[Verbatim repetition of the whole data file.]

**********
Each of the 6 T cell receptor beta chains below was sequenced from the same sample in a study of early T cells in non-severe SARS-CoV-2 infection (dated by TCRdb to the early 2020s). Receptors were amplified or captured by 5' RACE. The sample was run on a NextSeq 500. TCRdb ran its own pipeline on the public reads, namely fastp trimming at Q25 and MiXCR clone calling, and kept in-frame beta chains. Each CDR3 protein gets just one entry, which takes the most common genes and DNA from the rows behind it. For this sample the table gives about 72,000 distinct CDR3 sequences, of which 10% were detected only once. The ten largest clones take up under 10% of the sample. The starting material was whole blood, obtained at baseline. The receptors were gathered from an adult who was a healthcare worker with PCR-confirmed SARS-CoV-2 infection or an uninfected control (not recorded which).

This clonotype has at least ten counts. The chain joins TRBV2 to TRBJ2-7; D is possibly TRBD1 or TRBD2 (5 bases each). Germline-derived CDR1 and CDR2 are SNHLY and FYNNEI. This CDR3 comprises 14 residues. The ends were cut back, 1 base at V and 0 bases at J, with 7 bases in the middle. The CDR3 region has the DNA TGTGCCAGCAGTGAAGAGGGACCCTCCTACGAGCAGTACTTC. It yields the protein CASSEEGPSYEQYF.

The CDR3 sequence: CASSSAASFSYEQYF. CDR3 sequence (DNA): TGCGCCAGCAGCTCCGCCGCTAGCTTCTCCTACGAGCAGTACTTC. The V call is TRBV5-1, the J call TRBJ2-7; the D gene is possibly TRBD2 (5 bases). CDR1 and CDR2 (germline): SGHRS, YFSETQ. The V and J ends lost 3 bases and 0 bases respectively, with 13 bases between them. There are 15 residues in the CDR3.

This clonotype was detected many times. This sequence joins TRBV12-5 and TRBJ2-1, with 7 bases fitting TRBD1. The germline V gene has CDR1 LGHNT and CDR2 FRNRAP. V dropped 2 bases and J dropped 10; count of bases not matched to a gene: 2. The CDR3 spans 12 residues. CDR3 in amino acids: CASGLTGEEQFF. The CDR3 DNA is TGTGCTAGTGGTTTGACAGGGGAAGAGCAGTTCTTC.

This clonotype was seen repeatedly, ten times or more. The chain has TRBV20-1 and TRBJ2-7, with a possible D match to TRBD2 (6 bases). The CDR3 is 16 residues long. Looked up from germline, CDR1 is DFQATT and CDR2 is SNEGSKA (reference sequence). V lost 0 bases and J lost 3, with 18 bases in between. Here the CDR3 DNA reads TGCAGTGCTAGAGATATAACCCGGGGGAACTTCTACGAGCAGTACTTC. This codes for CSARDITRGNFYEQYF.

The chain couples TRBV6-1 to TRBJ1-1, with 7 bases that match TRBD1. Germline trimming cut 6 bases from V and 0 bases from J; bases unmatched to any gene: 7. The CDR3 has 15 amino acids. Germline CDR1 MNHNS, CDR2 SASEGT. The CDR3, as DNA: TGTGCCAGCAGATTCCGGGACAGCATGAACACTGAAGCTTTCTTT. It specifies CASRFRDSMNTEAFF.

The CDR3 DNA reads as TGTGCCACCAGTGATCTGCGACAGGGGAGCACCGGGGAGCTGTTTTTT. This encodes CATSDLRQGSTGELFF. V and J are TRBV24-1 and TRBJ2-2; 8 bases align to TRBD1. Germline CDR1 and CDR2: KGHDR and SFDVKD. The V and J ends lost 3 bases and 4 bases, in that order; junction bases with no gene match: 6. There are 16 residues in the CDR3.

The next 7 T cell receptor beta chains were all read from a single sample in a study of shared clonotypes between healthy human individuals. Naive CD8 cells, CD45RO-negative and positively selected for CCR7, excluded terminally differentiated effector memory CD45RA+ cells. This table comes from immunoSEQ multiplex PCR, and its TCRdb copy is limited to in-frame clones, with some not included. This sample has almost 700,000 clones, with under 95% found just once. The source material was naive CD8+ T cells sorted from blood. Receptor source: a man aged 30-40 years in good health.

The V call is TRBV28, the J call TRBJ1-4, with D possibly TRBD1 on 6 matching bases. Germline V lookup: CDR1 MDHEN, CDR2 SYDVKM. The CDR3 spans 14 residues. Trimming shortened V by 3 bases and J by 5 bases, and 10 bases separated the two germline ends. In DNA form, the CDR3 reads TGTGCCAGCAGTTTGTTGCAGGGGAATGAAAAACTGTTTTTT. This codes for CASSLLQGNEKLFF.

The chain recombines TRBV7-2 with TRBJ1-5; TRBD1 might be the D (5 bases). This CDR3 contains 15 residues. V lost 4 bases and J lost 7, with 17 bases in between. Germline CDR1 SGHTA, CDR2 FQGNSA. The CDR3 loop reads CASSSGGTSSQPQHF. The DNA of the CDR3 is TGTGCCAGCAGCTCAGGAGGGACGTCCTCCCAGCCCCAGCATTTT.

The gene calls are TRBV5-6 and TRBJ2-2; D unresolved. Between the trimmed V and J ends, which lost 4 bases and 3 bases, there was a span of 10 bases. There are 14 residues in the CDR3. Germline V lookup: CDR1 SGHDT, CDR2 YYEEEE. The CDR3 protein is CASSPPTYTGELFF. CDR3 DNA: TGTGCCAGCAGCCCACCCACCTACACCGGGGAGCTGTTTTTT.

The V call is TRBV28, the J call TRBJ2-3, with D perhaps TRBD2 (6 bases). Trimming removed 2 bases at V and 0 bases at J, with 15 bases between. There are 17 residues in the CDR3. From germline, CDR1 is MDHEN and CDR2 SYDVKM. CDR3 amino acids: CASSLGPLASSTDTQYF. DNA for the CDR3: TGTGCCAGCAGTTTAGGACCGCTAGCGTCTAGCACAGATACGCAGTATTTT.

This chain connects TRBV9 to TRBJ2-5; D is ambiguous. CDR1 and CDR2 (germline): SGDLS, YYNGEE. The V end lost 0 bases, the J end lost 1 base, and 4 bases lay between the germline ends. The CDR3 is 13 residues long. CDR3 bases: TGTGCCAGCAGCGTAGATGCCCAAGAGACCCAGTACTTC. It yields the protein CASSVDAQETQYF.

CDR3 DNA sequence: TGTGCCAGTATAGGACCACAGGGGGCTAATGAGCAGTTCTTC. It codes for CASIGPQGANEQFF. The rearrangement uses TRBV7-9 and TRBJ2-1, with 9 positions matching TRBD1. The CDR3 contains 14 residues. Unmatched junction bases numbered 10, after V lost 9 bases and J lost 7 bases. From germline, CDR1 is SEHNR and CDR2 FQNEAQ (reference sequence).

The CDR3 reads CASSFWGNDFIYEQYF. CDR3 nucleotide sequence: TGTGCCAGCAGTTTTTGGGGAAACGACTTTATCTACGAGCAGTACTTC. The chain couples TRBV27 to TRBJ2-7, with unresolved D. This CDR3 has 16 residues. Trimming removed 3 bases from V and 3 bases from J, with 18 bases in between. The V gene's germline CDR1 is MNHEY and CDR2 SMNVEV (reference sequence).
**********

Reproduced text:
Each of the 6 T cell receptor beta chains below was sequenced from the same sample in a study of early T cells in non-severe SARS-CoV-2 infection (dated by TCRdb to the early 2020s). Receptors were amplified or captured by 5' RACE. The sample was run on a NextSeq 500. TCRdb ran its own pipeline on the public reads, namely fastp trimming at Q25 and MiXCR clone calling, and kept in-frame beta chains. Each CDR3 protein gets just one entry, which takes the most common genes and DNA from the rows behind it. For this sample the table gives about 72,000 distinct CDR3 sequences, of which 10% were detected only once. The ten largest clones take up under 10% of the sample. The starting material was whole blood, obtained at baseline. The receptors were gathered from an adult who was a healthcare worker with PCR-confirmed SARS-CoV-2 infection or an uninfected control (not recorded which).

This clonotype has at least ten counts. The chain joins TRBV2 to TRBJ2-7; D is possibly TRBD1 or TRBD2 (5 bases each). Germline-derived CDR1 and CDR2 are SNHLY and FYNNEI. This CDR3 comprises 14 residues. The ends were cut back, 1 base at V and 0 bases at J, with 7 bases in the middle. The CDR3 region has the DNA TGTGCCAGCAGTGAAGAGGGACCCTCCTACGAGCAGTACTTC. It yields the protein CASSEEGPSYEQYF.

The CDR3 sequence: CASSSAASFSYEQYF. CDR3 sequence (DNA): TGCGCCAGCAGCTCCGCCGCTAGCTTCTCCTACGAGCAGTACTTC. The V call is TRBV5-1, the J call TRBJ2-7; the D gene is possibly TRBD2 (5 bases). CDR1 and CDR2 (germline): SGHRS, YFSETQ. The V and J ends lost 3 bases and 0 bases respectively, with 13 bases between them. There are 15 residues in the CDR3.

This clonotype was detected many times. This sequence joins TRBV12-5 and TRBJ2-1, with 7 bases fitting TRBD1. The germline V gene has CDR1 LGHNT and CDR2 FRNRAP. V dropped 2 bases and J dropped 10; count of bases not matched to a gene: 2. The CDR3 spans 12 residues. CDR3 in amino acids: CASGLTGEEQFF. The CDR3 DNA is TGTGCTAGTGGTTTGACAGGGGAAGAGCAGTTCTTC.

This clonotype was seen repeatedly, ten times or more. The chain has TRBV20-1 and TRBJ2-7, with a possible D match to TRBD2 (6 bases). The CDR3 is 16 residues long. Looked up from germline, CDR1 is DFQATT and CDR2 is SNEGSKA (reference sequence). V lost 0 bases and J lost 3, with 18 bases in between. Here the CDR3 DNA reads TGCAGTGCTAGAGATATAACCCGGGGGAACTTCTACGAGCAGTACTTC. This codes for CSARDITRGNFYEQYF.

The chain couples TRBV6-1 to TRBJ1-1, with 7 bases that match TRBD1. Germline trimming cut 6 bases from V and 0 bases from J; bases unmatched to any gene: 7. The CDR3 has 15 amino acids. Germline CDR1 MNHNS, CDR2 SASEGT. The CDR3, as DNA: TGTGCCAGCAGATTCCGGGACAGCATGAACACTGAAGCTTTCTTT. It specifies CASRFRDSMNTEAFF.

The CDR3 DNA reads as TGTGCCACCAGTGATCTGCGACAGGGGAGCACCGGGGAGCTGTTTTTT. This encodes CATSDLRQGSTGELFF. V and J are TRBV24-1 and TRBJ2-2; 8 bases align to TRBD1. Germline CDR1 and CDR2: KGHDR and SFDVKD. The V and J ends lost 3 bases and 4 bases, in that order; junction bases with no gene match: 6. There are 16 residues in the CDR3.

The next 7 T cell receptor beta chains were all read from a single sample in a study of shared clonotypes between healthy human individuals. Naive CD8 cells, CD45RO-negative and positively selected for CCR7, excluded terminally differentiated effector memory CD45RA+ cells. This table comes from immunoSEQ multiplex PCR, and its TCRdb copy is limited to in-frame clones, with some not included. This sample has almost 700,000 clones, with under 95% found just once. The source material was naive CD8+ T cells sorted from blood. Receptor source: a man aged 30-40 years in good health.

The V call is TRBV28, the J call TRBJ1-4, with D possibly TRBD1 on 6 matching bases. Germline V lookup: CDR1 MDHEN, CDR2 SYDVKM. The CDR3 spans 14 residues. Trimming shortened V by 3 bases and J by 5 bases, and 10 bases separated the two germline ends. In DNA form, the CDR3 reads TGTGCCAGCAGTTTGTTGCAGGGGAATGAAAAACTGTTTTTT. This codes for CASSLLQGNEKLFF.

The chain recombines TRBV7-2 with TRBJ1-5; TRBD1 might be the D (5 bases). This CDR3 contains 15 residues. V lost 4 bases and J lost 7, with 17 bases in between. Germline CDR1 SGHTA, CDR2 FQGNSA. The CDR3 loop reads CASSSGGTSSQPQHF. The DNA of the CDR3 is TGTGCCAGCAGCTCAGGAGGGACGTCCTCCCAGCCCCAGCATTTT.

The gene calls are TRBV5-6 and TRBJ2-2; D unresolved. Between the trimmed V and J ends, which lost 4 bases and 3 bases, there was a span of 10 bases. There are 14 residues in the CDR3. Germline V lookup: CDR1 SGHDT, CDR2 YYEEEE. The CDR3 protein is CASSPPTYTGELFF. CDR3 DNA: TGTGCCAGCAGCCCACCCACCTACACCGGGGAGCTGTTTTTT.

The V call is TRBV28, the J call TRBJ2-3, with D perhaps TRBD2 (6 bases). Trimming removed 2 bases at V and 0 bases at J, with 15 bases between. There are 17 residues in the CDR3. From germline, CDR1 is MDHEN and CDR2 SYDVKM. CDR3 amino acids: CASSLGPLASSTDTQYF. DNA for the CDR3: TGTGCCAGCAGTTTAGGACCGCTAGCGTCTAGCACAGATACGCAGTATTTT.

This chain connects TRBV9 to TRBJ2-5; D is ambiguous. CDR1 and CDR2 (germline): SGDLS, YYNGEE. The V end lost 0 bases, the J end lost 1 base, and 4 bases lay between the germline ends. The CDR3 is 13 residues long. CDR3 bases: TGTGCCAGCAGCGTAGATGCCCAAGAGACCCAGTACTTC. It yields the protein CASSVDAQETQYF.

CDR3 DNA sequence: TGTGCCAGTATAGGACCACAGGGGGCTAATGAGCAGTTCTTC. It codes for CASIGPQGANEQFF. The rearrangement uses TRBV7-9 and TRBJ2-1, with 9 positions matching TRBD1. The CDR3 contains 14 residues. Unmatched junction bases numbered 10, after V lost 9 bases and J lost 7 bases. From germline, CDR1 is SEHNR and CDR2 FQNEAQ (reference sequence).

The CDR3 reads CASSFWGNDFIYEQYF. CDR3 nucleotide sequence: TGTGCCAGCAGTTTTTGGGGAAACGACTTTATCTACGAGCAGTACTTC. The chain couples TRBV27 to TRBJ2-7, with unresolved D. This CDR3 has 16 residues. Trimming removed 3 bases from V and 3 bases from J, with 18 bases in between. The V gene's germline CDR1 is MNHEY and CDR2 SMNVEV (reference sequence).